It seems everyone is talking about “innovation” in their organisation. It’s almost as though it’s become a mantra or holy-grail.
The trouble is, innovation isn’t an action. It has a lot to do with organisational culture and climate, and that is shaped substantially by leadership style, and attitudes to things like structure and hierarchy.
All of that means that any leader setting out to drive innovation might well be doomed to fail, because innovation isn’t an input, it’s an output, resulting naturally from the presence of many other things.
A neat phrase used by Tom Peters and Robert Waterman in their seminal 1982 book, In Search of Excellence, sums it up well for me: “loose-tight”. As a leader, if you want innovation, you first have to create the space and freedom – the “loose” approach that enables people to talk and share in the hope that some new ideas might result.
This phase of generating and sharing ideas must not be tightly controlled. Indeed, doing so is a very good way of ensuring that innovation will definitely not be the result. Forms, institutional meetings and the application of rigid process have no place here. If you are that kind of organisation or that kind of leader, then you have a lot of undoing to do before you can even begin to attempt to fuel creativity.
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The decline of management
In the last few years, our understanding of neuroscience has increased substantially. Much of what we have believed for decades to be true about the way we process information or respond to stimuli is being adapted or even abandoned. Leadership and management itself is in transition from the 20th century paradigm of command and control based on hierarchy, compliance and repeatability, to a more collaborative, agile, intelligent approach, more suited to an educated and independent-minded 21st century workforce.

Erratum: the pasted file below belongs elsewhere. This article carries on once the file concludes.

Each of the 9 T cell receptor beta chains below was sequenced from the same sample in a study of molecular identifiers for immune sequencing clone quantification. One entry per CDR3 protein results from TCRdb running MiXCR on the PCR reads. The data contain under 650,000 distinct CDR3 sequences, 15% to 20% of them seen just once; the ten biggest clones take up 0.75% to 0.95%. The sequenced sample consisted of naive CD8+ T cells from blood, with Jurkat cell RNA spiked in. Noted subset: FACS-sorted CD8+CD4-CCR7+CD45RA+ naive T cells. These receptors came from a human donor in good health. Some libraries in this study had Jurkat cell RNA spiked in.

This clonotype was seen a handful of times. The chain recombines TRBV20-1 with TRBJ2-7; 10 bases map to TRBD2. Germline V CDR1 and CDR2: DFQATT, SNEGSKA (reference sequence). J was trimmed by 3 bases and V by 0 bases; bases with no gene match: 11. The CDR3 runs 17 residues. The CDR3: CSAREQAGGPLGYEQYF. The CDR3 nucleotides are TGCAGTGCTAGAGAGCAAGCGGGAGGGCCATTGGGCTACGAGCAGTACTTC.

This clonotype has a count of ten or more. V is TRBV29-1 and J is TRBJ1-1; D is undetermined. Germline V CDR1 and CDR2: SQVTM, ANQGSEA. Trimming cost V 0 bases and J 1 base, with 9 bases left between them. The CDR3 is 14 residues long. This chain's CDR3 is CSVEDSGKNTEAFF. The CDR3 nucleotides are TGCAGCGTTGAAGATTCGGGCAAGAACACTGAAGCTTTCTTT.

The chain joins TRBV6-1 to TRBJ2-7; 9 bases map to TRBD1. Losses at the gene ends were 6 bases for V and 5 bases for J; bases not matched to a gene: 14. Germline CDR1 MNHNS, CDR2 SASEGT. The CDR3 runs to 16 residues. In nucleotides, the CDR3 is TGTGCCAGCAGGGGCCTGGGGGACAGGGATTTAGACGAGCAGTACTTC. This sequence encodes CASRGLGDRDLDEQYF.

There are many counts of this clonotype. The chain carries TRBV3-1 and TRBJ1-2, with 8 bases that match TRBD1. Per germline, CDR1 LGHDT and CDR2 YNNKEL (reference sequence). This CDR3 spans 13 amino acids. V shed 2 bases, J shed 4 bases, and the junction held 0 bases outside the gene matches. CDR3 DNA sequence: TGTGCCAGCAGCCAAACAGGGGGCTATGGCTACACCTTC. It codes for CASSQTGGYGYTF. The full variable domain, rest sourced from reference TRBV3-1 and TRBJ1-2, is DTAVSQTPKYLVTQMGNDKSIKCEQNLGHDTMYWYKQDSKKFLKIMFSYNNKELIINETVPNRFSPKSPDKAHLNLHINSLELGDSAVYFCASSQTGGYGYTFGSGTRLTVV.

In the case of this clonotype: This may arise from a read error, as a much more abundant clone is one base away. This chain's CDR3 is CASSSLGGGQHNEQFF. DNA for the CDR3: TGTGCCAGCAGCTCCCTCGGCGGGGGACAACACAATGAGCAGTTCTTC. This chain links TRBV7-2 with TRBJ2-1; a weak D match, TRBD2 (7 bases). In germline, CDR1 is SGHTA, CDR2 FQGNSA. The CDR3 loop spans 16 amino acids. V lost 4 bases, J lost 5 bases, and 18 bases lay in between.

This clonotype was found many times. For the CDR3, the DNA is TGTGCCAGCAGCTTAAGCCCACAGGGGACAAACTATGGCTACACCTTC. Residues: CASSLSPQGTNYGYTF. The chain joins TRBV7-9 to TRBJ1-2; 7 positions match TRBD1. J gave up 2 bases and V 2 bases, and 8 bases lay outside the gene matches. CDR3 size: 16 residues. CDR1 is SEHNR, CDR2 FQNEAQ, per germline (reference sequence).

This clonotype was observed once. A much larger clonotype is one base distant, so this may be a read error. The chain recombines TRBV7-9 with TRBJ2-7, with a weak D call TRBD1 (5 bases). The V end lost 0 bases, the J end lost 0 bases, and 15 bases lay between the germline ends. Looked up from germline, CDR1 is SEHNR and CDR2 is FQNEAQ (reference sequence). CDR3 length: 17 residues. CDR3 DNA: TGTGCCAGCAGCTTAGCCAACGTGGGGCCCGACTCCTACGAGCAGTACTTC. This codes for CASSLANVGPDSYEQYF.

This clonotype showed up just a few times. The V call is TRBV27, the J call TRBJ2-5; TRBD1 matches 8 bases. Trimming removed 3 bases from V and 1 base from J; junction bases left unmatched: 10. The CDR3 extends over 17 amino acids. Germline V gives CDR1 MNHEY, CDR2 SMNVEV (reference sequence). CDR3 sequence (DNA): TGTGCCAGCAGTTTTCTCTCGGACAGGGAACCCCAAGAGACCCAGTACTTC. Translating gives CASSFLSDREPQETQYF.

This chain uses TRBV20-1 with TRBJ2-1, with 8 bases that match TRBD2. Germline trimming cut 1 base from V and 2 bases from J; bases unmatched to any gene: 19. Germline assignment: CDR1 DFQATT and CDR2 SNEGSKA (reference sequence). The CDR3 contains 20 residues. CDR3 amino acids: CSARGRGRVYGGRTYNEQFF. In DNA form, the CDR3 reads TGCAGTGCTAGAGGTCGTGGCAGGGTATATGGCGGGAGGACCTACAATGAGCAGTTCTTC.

Much of what we call management was created in a time when workers were unskilled or semi-skilled, poorly educated and employed to carry out tasks in a repeatable and predictable way. Many of today’s organisations require highly capable employees who can make decisions and think creatively to solve problems. The trouble is, we haven’t all made the shift in mind-set and structure necessary to facilitate the change, and are seeking to be creative (or at least to demand creativity) within structures established to provide control.
Retaining some balance
Some “tight” control needs to remain, but usually after the fact, once creativity has taken place, in order to test and turn that creativity into innovation. This involves taking the idea, ensuring it will work and making a product or service out of it. Loose can work, at a push, without tight, but tight definitely can’t work without loose. The advanced skill is the ability to have both.
Achieving the right balance of tight and loose leadership approaches is explored in depth on our leadership and management mentoring programmes, through which you will gain an internationally recognised Chartered Management Institute CMI) qualification. To find out more, get in touch below.